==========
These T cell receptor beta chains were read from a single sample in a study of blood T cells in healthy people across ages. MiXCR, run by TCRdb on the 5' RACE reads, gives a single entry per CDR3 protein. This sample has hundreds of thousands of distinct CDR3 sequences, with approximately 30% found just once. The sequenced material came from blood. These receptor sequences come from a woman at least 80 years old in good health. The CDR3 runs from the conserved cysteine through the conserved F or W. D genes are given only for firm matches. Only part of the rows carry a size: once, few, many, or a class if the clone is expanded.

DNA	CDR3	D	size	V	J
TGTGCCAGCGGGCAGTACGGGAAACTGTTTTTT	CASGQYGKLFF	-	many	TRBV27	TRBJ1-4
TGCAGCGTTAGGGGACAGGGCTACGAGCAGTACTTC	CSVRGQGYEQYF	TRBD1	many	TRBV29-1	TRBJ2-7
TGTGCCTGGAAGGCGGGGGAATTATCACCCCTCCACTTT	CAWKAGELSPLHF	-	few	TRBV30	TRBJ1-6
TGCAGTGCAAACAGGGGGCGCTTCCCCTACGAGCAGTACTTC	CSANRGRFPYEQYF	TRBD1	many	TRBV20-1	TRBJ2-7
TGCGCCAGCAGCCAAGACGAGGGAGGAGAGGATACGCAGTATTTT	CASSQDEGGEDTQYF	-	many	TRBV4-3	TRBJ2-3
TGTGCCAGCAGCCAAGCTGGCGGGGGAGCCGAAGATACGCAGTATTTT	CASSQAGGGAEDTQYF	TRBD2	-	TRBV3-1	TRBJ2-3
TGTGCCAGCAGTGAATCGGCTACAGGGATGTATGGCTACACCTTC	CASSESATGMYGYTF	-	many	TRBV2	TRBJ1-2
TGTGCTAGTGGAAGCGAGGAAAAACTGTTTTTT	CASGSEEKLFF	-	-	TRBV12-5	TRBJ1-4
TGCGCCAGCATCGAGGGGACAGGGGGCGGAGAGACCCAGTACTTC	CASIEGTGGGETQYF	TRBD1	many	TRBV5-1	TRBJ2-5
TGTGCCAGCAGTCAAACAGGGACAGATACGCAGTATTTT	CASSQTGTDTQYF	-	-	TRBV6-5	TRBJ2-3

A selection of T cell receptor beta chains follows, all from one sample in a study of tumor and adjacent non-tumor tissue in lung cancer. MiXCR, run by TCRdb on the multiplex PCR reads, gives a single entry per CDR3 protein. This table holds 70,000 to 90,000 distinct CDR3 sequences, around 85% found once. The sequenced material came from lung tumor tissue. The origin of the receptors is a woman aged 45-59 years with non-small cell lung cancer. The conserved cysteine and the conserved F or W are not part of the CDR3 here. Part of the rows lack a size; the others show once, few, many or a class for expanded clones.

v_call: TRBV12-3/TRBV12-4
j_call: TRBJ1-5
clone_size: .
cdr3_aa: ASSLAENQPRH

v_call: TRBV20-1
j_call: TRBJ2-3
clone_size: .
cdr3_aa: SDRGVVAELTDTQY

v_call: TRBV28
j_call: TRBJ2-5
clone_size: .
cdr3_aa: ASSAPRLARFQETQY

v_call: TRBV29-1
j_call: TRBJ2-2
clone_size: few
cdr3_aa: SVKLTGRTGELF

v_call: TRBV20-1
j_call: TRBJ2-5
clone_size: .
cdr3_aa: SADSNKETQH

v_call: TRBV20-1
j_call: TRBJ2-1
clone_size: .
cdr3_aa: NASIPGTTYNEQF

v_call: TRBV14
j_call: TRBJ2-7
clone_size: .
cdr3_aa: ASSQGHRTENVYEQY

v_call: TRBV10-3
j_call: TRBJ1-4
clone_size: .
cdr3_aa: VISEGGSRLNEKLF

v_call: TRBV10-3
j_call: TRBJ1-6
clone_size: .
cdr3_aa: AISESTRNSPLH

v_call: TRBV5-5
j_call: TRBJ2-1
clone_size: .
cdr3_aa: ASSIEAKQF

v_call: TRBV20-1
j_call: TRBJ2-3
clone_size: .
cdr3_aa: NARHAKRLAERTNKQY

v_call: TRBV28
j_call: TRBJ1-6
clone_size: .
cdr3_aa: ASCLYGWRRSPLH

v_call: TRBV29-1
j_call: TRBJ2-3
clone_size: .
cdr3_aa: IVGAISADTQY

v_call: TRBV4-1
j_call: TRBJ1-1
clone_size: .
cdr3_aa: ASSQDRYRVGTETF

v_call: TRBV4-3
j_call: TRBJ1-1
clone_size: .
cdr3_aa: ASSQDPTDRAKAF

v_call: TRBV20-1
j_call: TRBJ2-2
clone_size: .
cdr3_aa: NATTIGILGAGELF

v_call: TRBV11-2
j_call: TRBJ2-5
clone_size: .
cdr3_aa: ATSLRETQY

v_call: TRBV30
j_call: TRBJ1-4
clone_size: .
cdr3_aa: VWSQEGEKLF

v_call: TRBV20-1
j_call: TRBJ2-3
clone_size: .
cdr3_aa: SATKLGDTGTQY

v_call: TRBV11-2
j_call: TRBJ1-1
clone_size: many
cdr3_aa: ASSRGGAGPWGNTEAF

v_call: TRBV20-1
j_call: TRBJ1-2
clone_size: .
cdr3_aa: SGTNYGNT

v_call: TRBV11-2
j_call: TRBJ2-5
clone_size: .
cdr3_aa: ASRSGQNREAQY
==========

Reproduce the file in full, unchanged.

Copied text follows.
These T cell receptor beta chains were read from a single sample in a study of blood T cells in healthy people across ages. MiXCR, run by TCRdb on the 5' RACE reads, gives a single entry per CDR3 protein. This sample has hundreds of thousands of distinct CDR3 sequences, with approximately 30% found just once. The sequenced material came from blood. These receptor sequences come from a woman at least 80 years old in good health. The CDR3 runs from the conserved cysteine through the conserved F or W. D genes are given only for firm matches. Only part of the rows carry a size: once, few, many, or a class if the clone is expanded.

DNA	CDR3	D	size	V	J
TGTGCCAGCGGGCAGTACGGGAAACTGTTTTTT	CASGQYGKLFF	-	many	TRBV27	TRBJ1-4
TGCAGCGTTAGGGGACAGGGCTACGAGCAGTACTTC	CSVRGQGYEQYF	TRBD1	many	TRBV29-1	TRBJ2-7
TGTGCCTGGAAGGCGGGGGAATTATCACCCCTCCACTTT	CAWKAGELSPLHF	-	few	TRBV30	TRBJ1-6
TGCAGTGCAAACAGGGGGCGCTTCCCCTACGAGCAGTACTTC	CSANRGRFPYEQYF	TRBD1	many	TRBV20-1	TRBJ2-7
TGCGCCAGCAGCCAAGACGAGGGAGGAGAGGATACGCAGTATTTT	CASSQDEGGEDTQYF	-	many	TRBV4-3	TRBJ2-3
TGTGCCAGCAGCCAAGCTGGCGGGGGAGCCGAAGATACGCAGTATTTT	CASSQAGGGAEDTQYF	TRBD2	-	TRBV3-1	TRBJ2-3
TGTGCCAGCAGTGAATCGGCTACAGGGATGTATGGCTACACCTTC	CASSESATGMYGYTF	-	many	TRBV2	TRBJ1-2
TGTGCTAGTGGAAGCGAGGAAAAACTGTTTTTT	CASGSEEKLFF	-	-	TRBV12-5	TRBJ1-4
TGCGCCAGCATCGAGGGGACAGGGGGCGGAGAGACCCAGTACTTC	CASIEGTGGGETQYF	TRBD1	many	TRBV5-1	TRBJ2-5
TGTGCCAGCAGTCAAACAGGGACAGATACGCAGTATTTT	CASSQTGTDTQYF	-	-	TRBV6-5	TRBJ2-3

A selection of T cell receptor beta chains follows, all from one sample in a study of tumor and adjacent non-tumor tissue in lung cancer. MiXCR, run by TCRdb on the multiplex PCR reads, gives a single entry per CDR3 protein. This table holds 70,000 to 90,000 distinct CDR3 sequences, around 85% found once. The sequenced material came from lung tumor tissue. The origin of the receptors is a woman aged 45-59 years with non-small cell lung cancer. The conserved cysteine and the conserved F or W are not part of the CDR3 here. Part of the rows lack a size; the others show once, few, many or a class for expanded clones.

v_call: TRBV12-3/TRBV12-4
j_call: TRBJ1-5
clone_size: .
cdr3_aa: ASSLAENQPRH

v_call: TRBV20-1
j_call: TRBJ2-3
clone_size: .
cdr3_aa: SDRGVVAELTDTQY

v_call: TRBV28
j_call: TRBJ2-5
clone_size: .
cdr3_aa: ASSAPRLARFQETQY

v_call: TRBV29-1
j_call: TRBJ2-2
clone_size: few
cdr3_aa: SVKLTGRTGELF

v_call: TRBV20-1
j_call: TRBJ2-5
clone_size: .
cdr3_aa: SADSNKETQH

v_call: TRBV20-1
j_call: TRBJ2-1
clone_size: .
cdr3_aa: NASIPGTTYNEQF

v_call: TRBV14
j_call: TRBJ2-7
clone_size: .
cdr3_aa: ASSQGHRTENVYEQY

v_call: TRBV10-3
j_call: TRBJ1-4
clone_size: .
cdr3_aa: VISEGGSRLNEKLF

v_call: TRBV10-3
j_call: TRBJ1-6
clone_size: .
cdr3_aa: AISESTRNSPLH

v_call: TRBV5-5
j_call: TRBJ2-1
clone_size: .
cdr3_aa: ASSIEAKQF

v_call: TRBV20-1
j_call: TRBJ2-3
clone_size: .
cdr3_aa: NARHAKRLAERTNKQY

v_call: TRBV28
j_call: TRBJ1-6
clone_size: .
cdr3_aa: ASCLYGWRRSPLH

v_call: TRBV29-1
j_call: TRBJ2-3
clone_size: .
cdr3_aa: IVGAISADTQY

v_call: TRBV4-1
j_call: TRBJ1-1
clone_size: .
cdr3_aa: ASSQDRYRVGTETF

v_call: TRBV4-3
j_call: TRBJ1-1
clone_size: .
cdr3_aa: ASSQDPTDRAKAF

v_call: TRBV20-1
j_call: TRBJ2-2
clone_size: .
cdr3_aa: NATTIGILGAGELF

v_call: TRBV11-2
j_call: TRBJ2-5
clone_size: .
cdr3_aa: ATSLRETQY

v_call: TRBV30
j_call: TRBJ1-4
clone_size: .
cdr3_aa: VWSQEGEKLF

v_call: TRBV20-1
j_call: TRBJ2-3
clone_size: .
cdr3_aa: SATKLGDTGTQY

v_call: TRBV11-2
j_call: TRBJ1-1
clone_size: many
cdr3_aa: ASSRGGAGPWGNTEAF

v_call: TRBV20-1
j_call: TRBJ1-2
clone_size: .
cdr3_aa: SGTNYGNT

v_call: TRBV11-2
j_call: TRBJ2-5
clone_size: .
cdr3_aa: ASRSGQNREAQY